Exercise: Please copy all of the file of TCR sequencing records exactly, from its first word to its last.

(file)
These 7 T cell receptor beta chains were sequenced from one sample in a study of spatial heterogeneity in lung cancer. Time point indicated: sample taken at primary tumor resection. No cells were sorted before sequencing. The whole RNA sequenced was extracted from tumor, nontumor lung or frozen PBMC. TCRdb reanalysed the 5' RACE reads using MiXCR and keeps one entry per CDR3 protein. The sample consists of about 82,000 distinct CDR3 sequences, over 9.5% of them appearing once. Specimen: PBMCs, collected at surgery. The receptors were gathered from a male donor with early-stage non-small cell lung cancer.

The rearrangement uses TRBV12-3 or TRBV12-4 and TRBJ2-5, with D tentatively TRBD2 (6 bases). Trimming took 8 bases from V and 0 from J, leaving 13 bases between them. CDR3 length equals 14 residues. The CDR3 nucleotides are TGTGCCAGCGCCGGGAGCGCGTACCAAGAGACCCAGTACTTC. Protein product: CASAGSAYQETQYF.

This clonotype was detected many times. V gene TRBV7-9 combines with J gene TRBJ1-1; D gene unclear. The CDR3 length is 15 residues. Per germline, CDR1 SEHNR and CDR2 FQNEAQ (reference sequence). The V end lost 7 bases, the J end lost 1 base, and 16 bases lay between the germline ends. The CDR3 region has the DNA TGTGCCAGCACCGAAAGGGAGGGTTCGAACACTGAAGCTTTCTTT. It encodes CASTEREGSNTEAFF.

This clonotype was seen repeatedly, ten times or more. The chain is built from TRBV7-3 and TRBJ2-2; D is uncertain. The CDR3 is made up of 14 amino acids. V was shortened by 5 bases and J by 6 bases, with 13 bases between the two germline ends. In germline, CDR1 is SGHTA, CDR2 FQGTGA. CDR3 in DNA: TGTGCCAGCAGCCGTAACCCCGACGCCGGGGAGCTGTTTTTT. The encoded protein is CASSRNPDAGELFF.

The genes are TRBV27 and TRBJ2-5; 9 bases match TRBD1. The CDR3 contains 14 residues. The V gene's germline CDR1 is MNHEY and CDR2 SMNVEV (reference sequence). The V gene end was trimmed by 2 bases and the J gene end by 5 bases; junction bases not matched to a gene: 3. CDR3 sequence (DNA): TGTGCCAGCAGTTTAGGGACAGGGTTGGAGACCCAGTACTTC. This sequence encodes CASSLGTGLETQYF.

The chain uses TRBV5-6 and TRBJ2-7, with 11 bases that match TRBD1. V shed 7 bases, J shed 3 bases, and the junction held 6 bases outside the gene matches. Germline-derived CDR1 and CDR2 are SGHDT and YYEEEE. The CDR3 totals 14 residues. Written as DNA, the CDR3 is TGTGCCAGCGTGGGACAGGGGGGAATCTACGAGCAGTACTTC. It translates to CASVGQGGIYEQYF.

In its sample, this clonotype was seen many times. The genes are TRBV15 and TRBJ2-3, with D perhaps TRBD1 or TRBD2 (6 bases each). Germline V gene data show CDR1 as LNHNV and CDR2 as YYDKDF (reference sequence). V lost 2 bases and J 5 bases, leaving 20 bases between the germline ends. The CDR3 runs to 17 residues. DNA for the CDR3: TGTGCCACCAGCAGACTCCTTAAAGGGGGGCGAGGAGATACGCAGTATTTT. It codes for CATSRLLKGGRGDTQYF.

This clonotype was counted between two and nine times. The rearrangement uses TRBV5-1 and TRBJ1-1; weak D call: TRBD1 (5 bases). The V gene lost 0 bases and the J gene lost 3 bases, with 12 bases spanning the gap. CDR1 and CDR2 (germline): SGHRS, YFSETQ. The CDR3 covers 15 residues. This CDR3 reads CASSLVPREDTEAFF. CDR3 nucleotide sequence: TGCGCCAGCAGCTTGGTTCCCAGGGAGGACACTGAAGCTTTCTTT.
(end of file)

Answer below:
These 7 T cell receptor beta chains were sequenced from one sample in a study of spatial heterogeneity in lung cancer. Time point indicated: sample taken at primary tumor resection. No cells were sorted before sequencing. The whole RNA sequenced was extracted from tumor, nontumor lung or frozen PBMC. TCRdb reanalysed the 5' RACE reads using MiXCR and keeps one entry per CDR3 protein. The sample consists of about 82,000 distinct CDR3 sequences, over 9.5% of them appearing once. Specimen: PBMCs, collected at surgery. The receptors were gathered from a male donor with early-stage non-small cell lung cancer.

The rearrangement uses TRBV12-3 or TRBV12-4 and TRBJ2-5, with D tentatively TRBD2 (6 bases). Trimming took 8 bases from V and 0 from J, leaving 13 bases between them. CDR3 length equals 14 residues. The CDR3 nucleotides are TGTGCCAGCGCCGGGAGCGCGTACCAAGAGACCCAGTACTTC. Protein product: CASAGSAYQETQYF.

This clonotype was detected many times. V gene TRBV7-9 combines with J gene TRBJ1-1; D gene unclear. The CDR3 length is 15 residues. Per germline, CDR1 SEHNR and CDR2 FQNEAQ (reference sequence). The V end lost 7 bases, the J end lost 1 base, and 16 bases lay between the germline ends. The CDR3 region has the DNA TGTGCCAGCACCGAAAGGGAGGGTTCGAACACTGAAGCTTTCTTT. It encodes CASTEREGSNTEAFF.

This clonotype was seen repeatedly, ten times or more. The chain is built from TRBV7-3 and TRBJ2-2; D is uncertain. The CDR3 is made up of 14 amino acids. V was shortened by 5 bases and J by 6 bases, with 13 bases between the two germline ends. In germline, CDR1 is SGHTA, CDR2 FQGTGA. CDR3 in DNA: TGTGCCAGCAGCCGTAACCCCGACGCCGGGGAGCTGTTTTTT. The encoded protein is CASSRNPDAGELFF.

The genes are TRBV27 and TRBJ2-5; 9 bases match TRBD1. The CDR3 contains 14 residues. The V gene's germline CDR1 is MNHEY and CDR2 SMNVEV (reference sequence). The V gene end was trimmed by 2 bases and the J gene end by 5 bases; junction bases not matched to a gene: 3. CDR3 sequence (DNA): TGTGCCAGCAGTTTAGGGACAGGGTTGGAGACCCAGTACTTC. This sequence encodes CASSLGTGLETQYF.

The chain uses TRBV5-6 and TRBJ2-7, with 11 bases that match TRBD1. V shed 7 bases, J shed 3 bases, and the junction held 6 bases outside the gene matches. Germline-derived CDR1 and CDR2 are SGHDT and YYEEEE. The CDR3 totals 14 residues. Written as DNA, the CDR3 is TGTGCCAGCGTGGGACAGGGGGGAATCTACGAGCAGTACTTC. It translates to CASVGQGGIYEQYF.

In its sample, this clonotype was seen many times. The genes are TRBV15 and TRBJ2-3, with D perhaps TRBD1 or TRBD2 (6 bases each). Germline V gene data show CDR1 as LNHNV and CDR2 as YYDKDF (reference sequence). V lost 2 bases and J 5 bases, leaving 20 bases between the germline ends. The CDR3 runs to 17 residues. DNA for the CDR3: TGTGCCACCAGCAGACTCCTTAAAGGGGGGCGAGGAGATACGCAGTATTTT. It codes for CATSRLLKGGRGDTQYF.

This clonotype was counted between two and nine times. The rearrangement uses TRBV5-1 and TRBJ1-1; weak D call: TRBD1 (5 bases). The V gene lost 0 bases and the J gene lost 3 bases, with 12 bases spanning the gap. CDR1 and CDR2 (germline): SGHRS, YFSETQ. The CDR3 covers 15 residues. This CDR3 reads CASSLVPREDTEAFF. CDR3 nucleotide sequence: TGCGCCAGCAGCTTGGTTCCCAGGGAGGACACTGAAGCTTTCTTT.